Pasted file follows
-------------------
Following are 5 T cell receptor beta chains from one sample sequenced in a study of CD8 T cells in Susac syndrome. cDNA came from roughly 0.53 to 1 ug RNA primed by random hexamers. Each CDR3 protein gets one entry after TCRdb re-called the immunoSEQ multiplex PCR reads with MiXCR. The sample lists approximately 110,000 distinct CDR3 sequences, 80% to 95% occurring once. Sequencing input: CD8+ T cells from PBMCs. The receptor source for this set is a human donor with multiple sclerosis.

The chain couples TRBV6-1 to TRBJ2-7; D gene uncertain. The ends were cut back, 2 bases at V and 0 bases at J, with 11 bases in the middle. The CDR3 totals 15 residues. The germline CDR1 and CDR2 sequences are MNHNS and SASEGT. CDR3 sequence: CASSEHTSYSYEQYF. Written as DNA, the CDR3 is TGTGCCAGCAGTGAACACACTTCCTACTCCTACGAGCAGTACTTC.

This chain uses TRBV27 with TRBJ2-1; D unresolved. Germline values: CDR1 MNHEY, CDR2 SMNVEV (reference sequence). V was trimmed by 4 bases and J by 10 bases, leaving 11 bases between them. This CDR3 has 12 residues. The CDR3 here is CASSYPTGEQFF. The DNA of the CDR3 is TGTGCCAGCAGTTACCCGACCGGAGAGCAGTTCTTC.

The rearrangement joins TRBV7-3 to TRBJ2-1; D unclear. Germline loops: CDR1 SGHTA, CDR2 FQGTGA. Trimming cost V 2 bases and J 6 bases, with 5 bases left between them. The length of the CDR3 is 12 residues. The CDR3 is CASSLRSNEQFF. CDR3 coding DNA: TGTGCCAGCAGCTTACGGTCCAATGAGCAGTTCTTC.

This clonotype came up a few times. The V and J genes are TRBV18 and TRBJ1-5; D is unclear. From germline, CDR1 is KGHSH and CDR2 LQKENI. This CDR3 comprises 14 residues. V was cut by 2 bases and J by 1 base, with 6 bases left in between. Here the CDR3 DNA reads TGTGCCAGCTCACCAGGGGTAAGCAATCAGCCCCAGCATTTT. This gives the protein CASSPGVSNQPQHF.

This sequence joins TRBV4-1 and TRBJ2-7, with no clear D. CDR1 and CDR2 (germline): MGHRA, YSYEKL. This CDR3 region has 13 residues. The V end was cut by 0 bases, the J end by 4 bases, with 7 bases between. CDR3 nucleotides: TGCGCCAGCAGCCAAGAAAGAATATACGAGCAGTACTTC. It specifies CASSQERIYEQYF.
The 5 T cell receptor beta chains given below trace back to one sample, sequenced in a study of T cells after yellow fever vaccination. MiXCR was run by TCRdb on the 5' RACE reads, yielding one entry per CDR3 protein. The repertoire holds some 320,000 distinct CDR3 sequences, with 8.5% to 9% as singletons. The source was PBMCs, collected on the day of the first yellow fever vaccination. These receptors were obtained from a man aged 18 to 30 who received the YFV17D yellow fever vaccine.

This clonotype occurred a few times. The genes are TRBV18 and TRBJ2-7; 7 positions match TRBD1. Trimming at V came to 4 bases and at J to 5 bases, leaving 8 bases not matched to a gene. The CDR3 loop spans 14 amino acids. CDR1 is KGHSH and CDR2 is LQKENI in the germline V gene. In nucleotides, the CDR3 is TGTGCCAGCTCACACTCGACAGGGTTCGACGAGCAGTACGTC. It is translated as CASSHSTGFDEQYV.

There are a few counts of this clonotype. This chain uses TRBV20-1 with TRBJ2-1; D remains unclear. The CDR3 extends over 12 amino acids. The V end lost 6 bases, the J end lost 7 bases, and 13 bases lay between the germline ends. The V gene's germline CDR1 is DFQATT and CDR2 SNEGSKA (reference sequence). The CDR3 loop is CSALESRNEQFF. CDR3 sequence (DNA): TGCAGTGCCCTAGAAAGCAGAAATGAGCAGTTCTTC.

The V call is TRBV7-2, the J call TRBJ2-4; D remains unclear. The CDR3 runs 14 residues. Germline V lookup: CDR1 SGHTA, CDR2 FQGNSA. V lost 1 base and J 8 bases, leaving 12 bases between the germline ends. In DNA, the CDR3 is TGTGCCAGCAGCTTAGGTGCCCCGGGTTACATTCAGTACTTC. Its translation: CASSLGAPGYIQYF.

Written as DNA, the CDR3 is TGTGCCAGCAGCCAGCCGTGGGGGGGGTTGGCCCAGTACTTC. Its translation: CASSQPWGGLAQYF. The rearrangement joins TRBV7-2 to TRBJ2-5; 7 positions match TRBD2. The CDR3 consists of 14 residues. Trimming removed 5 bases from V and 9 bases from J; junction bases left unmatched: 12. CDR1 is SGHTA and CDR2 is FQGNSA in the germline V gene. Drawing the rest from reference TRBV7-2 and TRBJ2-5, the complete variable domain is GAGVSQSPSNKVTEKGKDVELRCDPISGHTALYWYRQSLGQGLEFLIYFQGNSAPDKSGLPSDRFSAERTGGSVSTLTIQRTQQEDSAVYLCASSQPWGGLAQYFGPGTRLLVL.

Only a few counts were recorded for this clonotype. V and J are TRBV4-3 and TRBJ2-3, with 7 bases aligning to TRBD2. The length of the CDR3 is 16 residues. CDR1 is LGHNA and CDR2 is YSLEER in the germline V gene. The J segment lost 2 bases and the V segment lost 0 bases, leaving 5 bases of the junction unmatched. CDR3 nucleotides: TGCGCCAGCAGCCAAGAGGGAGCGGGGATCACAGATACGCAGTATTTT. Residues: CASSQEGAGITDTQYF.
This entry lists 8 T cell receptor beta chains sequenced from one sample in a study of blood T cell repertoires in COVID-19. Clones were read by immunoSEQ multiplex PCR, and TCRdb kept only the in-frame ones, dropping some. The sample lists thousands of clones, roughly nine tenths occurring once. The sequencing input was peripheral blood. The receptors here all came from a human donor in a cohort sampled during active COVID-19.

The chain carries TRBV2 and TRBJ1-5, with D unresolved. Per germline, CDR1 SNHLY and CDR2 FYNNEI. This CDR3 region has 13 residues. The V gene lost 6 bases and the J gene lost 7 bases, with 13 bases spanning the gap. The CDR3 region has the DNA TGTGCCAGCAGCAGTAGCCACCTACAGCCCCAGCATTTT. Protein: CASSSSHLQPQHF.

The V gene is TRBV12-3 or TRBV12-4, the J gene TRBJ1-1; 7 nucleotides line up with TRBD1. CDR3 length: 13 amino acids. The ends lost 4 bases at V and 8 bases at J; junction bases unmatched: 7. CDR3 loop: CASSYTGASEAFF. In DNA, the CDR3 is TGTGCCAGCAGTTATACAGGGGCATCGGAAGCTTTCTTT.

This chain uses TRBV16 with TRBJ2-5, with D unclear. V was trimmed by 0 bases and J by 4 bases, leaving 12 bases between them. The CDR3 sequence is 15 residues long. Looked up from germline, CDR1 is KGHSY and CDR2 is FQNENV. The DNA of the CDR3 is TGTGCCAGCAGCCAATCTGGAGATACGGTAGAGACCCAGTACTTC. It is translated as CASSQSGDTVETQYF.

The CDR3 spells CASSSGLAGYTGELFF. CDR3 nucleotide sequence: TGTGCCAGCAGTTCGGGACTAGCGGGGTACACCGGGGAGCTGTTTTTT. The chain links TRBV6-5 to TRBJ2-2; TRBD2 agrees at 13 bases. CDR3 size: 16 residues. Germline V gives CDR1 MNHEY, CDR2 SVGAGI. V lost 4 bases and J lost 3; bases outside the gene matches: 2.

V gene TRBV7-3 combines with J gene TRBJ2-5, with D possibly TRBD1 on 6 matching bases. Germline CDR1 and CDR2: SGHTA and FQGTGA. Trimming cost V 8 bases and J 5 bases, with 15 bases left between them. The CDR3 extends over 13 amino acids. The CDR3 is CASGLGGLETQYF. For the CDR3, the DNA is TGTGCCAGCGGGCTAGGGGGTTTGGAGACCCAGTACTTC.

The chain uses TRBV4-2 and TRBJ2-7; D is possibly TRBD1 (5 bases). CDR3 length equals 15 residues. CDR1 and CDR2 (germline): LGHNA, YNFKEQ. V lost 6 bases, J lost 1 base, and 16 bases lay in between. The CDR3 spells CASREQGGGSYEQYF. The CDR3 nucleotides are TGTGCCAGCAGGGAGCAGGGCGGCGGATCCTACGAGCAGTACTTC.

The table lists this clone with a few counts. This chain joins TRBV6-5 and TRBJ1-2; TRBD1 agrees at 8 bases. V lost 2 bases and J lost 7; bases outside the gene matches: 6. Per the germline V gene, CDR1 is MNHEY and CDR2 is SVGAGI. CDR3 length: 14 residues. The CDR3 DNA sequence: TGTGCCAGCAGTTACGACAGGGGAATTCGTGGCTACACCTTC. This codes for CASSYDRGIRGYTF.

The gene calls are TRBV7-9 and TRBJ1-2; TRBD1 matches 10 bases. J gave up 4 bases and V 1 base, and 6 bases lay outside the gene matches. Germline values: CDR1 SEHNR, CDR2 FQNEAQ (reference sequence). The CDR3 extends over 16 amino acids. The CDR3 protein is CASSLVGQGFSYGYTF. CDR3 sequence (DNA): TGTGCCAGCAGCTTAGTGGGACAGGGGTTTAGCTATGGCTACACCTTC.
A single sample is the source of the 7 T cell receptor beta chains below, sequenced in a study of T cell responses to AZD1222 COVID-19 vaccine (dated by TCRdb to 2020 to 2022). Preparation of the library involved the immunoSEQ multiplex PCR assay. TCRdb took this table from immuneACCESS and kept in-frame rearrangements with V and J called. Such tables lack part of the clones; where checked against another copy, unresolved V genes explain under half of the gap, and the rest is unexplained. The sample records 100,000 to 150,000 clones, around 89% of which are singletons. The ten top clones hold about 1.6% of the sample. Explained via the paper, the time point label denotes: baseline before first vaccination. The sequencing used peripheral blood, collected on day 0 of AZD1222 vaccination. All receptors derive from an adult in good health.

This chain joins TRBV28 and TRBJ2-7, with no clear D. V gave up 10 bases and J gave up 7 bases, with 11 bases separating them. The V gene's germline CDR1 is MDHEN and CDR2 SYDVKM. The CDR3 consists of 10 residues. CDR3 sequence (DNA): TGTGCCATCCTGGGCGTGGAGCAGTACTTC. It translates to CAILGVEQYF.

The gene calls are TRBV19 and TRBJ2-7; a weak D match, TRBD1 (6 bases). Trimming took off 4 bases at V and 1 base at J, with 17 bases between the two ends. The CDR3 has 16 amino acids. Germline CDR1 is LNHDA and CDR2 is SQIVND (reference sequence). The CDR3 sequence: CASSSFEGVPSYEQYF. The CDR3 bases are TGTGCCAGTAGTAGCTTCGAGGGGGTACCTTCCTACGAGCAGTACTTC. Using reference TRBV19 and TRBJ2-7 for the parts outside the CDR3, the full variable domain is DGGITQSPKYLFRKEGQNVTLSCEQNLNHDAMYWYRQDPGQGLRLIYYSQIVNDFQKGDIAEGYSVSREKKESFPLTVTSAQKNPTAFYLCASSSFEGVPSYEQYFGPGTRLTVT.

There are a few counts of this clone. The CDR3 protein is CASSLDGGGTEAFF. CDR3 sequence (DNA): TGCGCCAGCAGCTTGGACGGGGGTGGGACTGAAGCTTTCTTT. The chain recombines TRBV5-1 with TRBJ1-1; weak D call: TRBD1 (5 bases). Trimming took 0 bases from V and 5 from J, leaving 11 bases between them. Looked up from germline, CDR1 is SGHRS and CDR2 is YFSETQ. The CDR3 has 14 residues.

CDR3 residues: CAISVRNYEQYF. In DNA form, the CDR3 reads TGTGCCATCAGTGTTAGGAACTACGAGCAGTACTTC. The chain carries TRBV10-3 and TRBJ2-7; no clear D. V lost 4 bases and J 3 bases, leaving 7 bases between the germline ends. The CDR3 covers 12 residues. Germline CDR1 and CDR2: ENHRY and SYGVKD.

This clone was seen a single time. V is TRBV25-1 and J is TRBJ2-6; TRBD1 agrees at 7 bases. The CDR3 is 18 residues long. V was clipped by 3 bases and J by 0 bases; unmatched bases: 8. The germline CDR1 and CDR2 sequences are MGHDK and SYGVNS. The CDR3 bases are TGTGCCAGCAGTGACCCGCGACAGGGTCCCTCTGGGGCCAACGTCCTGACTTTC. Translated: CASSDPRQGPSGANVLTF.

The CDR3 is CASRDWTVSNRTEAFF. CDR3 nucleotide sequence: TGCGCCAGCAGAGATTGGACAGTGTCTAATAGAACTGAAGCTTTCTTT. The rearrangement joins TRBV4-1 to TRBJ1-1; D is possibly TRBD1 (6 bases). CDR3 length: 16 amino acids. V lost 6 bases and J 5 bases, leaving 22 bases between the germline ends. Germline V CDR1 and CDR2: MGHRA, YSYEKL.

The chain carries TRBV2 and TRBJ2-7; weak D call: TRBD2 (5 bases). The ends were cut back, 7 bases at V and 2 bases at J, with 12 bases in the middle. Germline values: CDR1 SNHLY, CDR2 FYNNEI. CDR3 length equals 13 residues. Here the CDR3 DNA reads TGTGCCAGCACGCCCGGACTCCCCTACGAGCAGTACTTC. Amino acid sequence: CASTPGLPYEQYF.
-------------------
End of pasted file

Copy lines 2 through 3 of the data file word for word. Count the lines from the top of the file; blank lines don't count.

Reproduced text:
The chain couples TRBV6-1 to TRBJ2-7; D gene uncertain. The ends were cut back, 2 bases at V and 0 bases at J, with 11 bases in the middle. The CDR3 totals 15 residues. The germline CDR1 and CDR2 sequences are MNHNS and SASEGT. CDR3 sequence: CASSEHTSYSYEQYF. Written as DNA, the CDR3 is TGTGCCAGCAGTGAACACACTTCCTACTCCTACGAGCAGTACTTC.

This chain uses TRBV27 with TRBJ2-1; D unresolved. Germline values: CDR1 MNHEY, CDR2 SMNVEV (reference sequence). V was trimmed by 4 bases and J by 10 bases, leaving 11 bases between them. This CDR3 has 12 residues. The CDR3 here is CASSYPTGEQFF. The DNA of the CDR3 is TGTGCCAGCAGTTACCCGACCGGAGAGCAGTTCTTC.